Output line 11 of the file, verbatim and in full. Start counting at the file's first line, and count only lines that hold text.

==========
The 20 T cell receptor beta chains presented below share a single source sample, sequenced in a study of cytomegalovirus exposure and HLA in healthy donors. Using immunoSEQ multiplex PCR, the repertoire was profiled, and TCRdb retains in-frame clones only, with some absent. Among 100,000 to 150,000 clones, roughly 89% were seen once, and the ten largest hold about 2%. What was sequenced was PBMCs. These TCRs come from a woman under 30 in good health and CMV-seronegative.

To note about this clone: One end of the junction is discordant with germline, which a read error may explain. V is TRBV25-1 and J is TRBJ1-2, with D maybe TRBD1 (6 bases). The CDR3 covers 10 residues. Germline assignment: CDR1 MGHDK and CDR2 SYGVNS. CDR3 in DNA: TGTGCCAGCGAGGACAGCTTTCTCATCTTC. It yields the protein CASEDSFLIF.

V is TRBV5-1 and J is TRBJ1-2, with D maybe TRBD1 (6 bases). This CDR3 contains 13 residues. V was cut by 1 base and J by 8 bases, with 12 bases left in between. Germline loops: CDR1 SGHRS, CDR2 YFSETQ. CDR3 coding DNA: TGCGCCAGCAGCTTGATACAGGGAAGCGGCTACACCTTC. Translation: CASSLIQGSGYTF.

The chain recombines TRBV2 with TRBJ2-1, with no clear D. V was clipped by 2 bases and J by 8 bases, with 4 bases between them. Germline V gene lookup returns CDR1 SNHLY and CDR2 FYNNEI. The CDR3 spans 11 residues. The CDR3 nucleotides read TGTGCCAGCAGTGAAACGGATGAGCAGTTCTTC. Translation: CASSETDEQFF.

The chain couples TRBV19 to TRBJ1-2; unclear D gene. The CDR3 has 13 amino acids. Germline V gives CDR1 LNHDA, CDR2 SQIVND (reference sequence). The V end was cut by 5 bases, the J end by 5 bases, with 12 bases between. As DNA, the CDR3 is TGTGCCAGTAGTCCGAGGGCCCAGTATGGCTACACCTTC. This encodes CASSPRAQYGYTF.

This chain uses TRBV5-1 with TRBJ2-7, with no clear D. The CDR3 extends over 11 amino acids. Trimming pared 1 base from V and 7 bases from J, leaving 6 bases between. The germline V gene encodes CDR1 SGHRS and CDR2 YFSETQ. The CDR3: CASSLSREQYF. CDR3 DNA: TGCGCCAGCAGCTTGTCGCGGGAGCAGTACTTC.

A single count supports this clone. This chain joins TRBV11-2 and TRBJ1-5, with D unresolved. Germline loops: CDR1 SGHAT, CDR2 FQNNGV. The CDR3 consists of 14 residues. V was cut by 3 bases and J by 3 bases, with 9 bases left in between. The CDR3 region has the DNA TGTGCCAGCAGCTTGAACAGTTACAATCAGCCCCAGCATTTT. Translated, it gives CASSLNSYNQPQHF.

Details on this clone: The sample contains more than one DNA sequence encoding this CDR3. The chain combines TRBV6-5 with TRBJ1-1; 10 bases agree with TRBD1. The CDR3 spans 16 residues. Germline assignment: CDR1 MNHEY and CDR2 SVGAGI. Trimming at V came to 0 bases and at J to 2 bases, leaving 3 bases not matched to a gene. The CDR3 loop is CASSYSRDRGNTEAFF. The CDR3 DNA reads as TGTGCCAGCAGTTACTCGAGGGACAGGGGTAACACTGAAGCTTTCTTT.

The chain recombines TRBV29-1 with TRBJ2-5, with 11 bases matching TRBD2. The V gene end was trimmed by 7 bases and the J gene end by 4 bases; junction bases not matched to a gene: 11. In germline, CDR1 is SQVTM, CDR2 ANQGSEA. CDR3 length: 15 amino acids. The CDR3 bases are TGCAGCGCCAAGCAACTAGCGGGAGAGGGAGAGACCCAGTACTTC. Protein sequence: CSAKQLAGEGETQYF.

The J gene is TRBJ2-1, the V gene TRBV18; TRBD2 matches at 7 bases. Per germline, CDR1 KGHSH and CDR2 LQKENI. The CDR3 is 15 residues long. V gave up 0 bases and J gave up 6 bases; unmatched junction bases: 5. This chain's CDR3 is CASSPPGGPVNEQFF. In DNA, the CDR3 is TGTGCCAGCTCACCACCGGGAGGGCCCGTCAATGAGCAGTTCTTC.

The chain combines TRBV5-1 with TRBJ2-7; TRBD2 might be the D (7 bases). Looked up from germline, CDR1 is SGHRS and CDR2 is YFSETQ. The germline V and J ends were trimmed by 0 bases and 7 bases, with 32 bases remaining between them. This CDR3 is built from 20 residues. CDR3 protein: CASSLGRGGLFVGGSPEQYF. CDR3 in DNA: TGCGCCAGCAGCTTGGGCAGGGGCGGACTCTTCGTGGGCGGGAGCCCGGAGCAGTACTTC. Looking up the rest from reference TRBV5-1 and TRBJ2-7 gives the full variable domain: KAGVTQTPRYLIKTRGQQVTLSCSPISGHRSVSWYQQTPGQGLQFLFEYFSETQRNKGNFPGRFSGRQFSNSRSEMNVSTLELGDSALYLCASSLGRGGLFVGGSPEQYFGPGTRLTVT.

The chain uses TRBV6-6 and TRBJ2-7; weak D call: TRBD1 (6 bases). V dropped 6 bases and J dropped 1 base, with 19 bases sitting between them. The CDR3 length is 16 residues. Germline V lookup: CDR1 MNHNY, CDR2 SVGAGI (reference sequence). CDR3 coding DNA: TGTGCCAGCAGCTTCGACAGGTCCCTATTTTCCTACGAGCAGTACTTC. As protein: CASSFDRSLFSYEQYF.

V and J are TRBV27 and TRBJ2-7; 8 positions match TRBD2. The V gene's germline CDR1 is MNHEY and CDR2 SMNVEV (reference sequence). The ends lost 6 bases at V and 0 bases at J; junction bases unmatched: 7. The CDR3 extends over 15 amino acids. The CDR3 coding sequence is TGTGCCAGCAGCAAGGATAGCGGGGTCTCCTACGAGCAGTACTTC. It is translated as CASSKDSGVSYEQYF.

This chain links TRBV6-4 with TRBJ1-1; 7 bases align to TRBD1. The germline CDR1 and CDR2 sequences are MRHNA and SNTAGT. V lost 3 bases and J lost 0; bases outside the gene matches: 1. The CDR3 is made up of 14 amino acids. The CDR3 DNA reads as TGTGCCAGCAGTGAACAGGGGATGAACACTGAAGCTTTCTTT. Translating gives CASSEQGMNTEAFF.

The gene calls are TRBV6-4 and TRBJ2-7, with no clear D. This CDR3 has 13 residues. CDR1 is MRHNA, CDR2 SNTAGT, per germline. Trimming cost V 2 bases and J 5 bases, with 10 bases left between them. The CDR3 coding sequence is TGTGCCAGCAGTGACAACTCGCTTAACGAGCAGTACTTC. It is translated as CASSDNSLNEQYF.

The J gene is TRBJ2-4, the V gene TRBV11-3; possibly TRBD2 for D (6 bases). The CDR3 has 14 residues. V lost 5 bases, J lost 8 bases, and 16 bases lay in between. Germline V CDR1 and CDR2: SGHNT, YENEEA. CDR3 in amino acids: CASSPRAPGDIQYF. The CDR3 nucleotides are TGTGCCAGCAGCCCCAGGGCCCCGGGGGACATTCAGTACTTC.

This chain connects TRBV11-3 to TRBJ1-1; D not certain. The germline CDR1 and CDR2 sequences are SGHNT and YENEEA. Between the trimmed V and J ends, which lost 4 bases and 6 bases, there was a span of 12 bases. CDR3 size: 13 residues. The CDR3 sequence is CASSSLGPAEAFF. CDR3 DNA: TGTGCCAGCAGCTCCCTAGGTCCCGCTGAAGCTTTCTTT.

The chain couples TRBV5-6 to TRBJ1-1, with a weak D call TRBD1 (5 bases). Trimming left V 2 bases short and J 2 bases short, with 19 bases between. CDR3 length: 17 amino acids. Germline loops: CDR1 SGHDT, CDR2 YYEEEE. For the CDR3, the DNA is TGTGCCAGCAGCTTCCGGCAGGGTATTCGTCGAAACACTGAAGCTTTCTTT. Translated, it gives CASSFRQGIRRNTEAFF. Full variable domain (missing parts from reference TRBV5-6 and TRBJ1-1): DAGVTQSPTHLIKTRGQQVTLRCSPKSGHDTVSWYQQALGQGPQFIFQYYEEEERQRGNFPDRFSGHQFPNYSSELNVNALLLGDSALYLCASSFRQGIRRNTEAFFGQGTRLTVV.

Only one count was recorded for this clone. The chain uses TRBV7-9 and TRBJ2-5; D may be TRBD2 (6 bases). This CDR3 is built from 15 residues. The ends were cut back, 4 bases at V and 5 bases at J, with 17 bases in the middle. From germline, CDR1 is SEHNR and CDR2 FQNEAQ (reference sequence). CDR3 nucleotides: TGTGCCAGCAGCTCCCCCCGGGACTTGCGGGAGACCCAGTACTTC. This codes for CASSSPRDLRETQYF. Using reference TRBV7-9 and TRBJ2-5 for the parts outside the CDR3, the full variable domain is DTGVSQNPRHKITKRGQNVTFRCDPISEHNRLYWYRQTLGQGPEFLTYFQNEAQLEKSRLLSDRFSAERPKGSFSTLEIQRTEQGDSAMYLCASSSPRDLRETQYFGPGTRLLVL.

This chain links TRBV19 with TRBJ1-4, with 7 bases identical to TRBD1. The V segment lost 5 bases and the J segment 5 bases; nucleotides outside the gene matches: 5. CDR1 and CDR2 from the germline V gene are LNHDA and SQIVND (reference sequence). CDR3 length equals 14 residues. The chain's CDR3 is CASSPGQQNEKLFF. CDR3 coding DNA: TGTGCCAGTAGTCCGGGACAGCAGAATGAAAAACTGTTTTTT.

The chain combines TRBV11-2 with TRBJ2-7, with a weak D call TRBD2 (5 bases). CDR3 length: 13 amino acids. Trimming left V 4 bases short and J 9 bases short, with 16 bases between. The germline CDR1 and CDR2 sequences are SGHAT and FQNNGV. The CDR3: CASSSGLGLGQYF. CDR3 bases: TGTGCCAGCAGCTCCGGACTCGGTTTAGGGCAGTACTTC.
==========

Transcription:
The chain combines TRBV5-1 with TRBJ2-7; TRBD2 might be the D (7 bases). Looked up from germline, CDR1 is SGHRS and CDR2 is YFSETQ. The germline V and J ends were trimmed by 0 bases and 7 bases, with 32 bases remaining between them. This CDR3 is built from 20 residues. CDR3 protein: CASSLGRGGLFVGGSPEQYF. CDR3 in DNA: TGCGCCAGCAGCTTGGGCAGGGGCGGACTCTTCGTGGGCGGGAGCCCGGAGCAGTACTTC. Looking up the rest from reference TRBV5-1 and TRBJ2-7 gives the full variable domain: KAGVTQTPRYLIKTRGQQVTLSCSPISGHRSVSWYQQTPGQGLQFLFEYFSETQRNKGNFPGRFSGRQFSNSRSEMNVSTLELGDSALYLCASSLGRGGLFVGGSPEQYFGPGTRLTVT.